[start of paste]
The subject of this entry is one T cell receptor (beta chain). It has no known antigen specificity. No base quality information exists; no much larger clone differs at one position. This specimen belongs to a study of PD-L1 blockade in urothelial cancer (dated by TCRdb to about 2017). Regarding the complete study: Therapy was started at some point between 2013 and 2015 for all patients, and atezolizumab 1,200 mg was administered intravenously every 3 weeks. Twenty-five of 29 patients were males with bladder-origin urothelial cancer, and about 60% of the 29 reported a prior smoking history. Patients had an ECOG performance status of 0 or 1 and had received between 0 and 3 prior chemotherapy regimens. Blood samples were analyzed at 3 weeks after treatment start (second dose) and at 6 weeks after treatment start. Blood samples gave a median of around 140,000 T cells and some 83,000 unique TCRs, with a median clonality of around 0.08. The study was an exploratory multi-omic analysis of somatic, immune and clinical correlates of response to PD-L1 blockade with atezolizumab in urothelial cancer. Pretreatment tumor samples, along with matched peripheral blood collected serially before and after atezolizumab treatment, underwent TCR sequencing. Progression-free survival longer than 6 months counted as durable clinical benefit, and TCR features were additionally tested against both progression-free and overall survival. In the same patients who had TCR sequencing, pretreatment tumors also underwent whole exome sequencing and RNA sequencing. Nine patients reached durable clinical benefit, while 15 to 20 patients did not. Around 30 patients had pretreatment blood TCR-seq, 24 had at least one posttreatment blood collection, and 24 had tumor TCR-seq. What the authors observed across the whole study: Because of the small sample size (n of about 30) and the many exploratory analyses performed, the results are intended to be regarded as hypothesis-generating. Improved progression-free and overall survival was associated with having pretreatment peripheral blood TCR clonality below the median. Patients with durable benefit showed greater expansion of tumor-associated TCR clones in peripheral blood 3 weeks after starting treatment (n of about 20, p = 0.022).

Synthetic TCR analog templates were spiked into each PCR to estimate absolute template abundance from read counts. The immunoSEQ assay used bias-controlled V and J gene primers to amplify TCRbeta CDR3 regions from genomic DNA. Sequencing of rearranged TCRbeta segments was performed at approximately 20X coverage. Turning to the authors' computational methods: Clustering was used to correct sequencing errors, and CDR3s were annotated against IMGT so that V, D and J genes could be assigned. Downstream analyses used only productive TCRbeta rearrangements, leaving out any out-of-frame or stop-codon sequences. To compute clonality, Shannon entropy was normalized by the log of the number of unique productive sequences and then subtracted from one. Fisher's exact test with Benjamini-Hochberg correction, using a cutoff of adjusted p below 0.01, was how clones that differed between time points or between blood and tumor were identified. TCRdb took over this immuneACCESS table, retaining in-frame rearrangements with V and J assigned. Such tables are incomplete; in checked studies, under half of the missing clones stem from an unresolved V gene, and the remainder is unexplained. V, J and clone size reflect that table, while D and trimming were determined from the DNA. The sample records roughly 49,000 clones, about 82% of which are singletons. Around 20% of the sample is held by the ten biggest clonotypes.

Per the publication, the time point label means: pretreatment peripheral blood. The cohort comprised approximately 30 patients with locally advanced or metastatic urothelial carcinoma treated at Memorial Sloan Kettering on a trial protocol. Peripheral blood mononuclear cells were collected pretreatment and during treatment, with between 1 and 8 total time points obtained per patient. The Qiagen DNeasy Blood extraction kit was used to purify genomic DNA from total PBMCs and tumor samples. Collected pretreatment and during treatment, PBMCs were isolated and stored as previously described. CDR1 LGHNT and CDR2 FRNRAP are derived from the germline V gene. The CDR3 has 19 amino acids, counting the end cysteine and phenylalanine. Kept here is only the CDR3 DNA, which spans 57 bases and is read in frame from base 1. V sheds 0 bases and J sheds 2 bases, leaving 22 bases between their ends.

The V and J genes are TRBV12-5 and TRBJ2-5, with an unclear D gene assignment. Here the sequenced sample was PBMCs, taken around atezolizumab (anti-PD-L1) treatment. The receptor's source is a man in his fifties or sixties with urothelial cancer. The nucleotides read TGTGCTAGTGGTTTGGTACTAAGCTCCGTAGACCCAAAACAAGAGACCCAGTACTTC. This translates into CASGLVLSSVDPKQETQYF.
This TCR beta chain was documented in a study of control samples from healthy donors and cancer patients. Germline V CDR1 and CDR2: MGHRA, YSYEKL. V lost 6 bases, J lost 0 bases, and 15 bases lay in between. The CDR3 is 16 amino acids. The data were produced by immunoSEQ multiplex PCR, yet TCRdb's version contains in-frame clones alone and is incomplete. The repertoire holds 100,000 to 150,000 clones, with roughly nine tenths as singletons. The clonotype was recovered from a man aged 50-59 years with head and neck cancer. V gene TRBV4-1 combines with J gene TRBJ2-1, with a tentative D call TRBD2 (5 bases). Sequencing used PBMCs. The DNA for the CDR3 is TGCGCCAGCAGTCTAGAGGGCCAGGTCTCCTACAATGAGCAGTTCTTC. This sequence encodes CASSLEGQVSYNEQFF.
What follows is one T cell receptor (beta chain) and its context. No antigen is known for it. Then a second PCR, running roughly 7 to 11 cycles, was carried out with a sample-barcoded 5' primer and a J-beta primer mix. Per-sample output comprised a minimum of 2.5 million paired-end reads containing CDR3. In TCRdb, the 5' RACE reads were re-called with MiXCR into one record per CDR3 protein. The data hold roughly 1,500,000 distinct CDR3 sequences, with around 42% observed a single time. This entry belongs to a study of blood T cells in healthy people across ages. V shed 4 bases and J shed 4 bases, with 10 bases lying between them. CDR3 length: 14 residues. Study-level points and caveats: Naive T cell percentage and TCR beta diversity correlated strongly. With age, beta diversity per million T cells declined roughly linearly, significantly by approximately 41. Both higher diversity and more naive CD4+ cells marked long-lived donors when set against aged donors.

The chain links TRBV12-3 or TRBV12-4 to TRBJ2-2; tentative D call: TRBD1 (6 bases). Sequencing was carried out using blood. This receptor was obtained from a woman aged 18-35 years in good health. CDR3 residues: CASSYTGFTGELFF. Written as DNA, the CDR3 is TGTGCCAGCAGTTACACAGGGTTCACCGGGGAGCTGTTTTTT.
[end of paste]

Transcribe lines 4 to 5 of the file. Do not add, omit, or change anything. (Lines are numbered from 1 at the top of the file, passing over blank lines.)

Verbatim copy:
The V and J genes are TRBV12-5 and TRBJ2-5, with an unclear D gene assignment. Here the sequenced sample was PBMCs, taken around atezolizumab (anti-PD-L1) treatment. The receptor's source is a man in his fifties or sixties with urothelial cancer. The nucleotides read TGTGCTAGTGGTTTGGTACTAAGCTCCGTAGACCCAAAACAAGAGACCCAGTACTTC. This translates into CASGLVLSSVDPKQETQYF.
This TCR beta chain was documented in a study of control samples from healthy donors and cancer patients. Germline V CDR1 and CDR2: MGHRA, YSYEKL. V lost 6 bases, J lost 0 bases, and 15 bases lay in between. The CDR3 is 16 amino acids. The data were produced by immunoSEQ multiplex PCR, yet TCRdb's version contains in-frame clones alone and is incomplete. The repertoire holds 100,000 to 150,000 clones, with roughly nine tenths as singletons. The clonotype was recovered from a man aged 50-59 years with head and neck cancer. V gene TRBV4-1 combines with J gene TRBJ2-1, with a tentative D call TRBD2 (5 bases). Sequencing used PBMCs. The DNA for the CDR3 is TGCGCCAGCAGTCTAGAGGGCCAGGTCTCCTACAATGAGCAGTTCTTC. This sequence encodes CASSLEGQVSYNEQFF.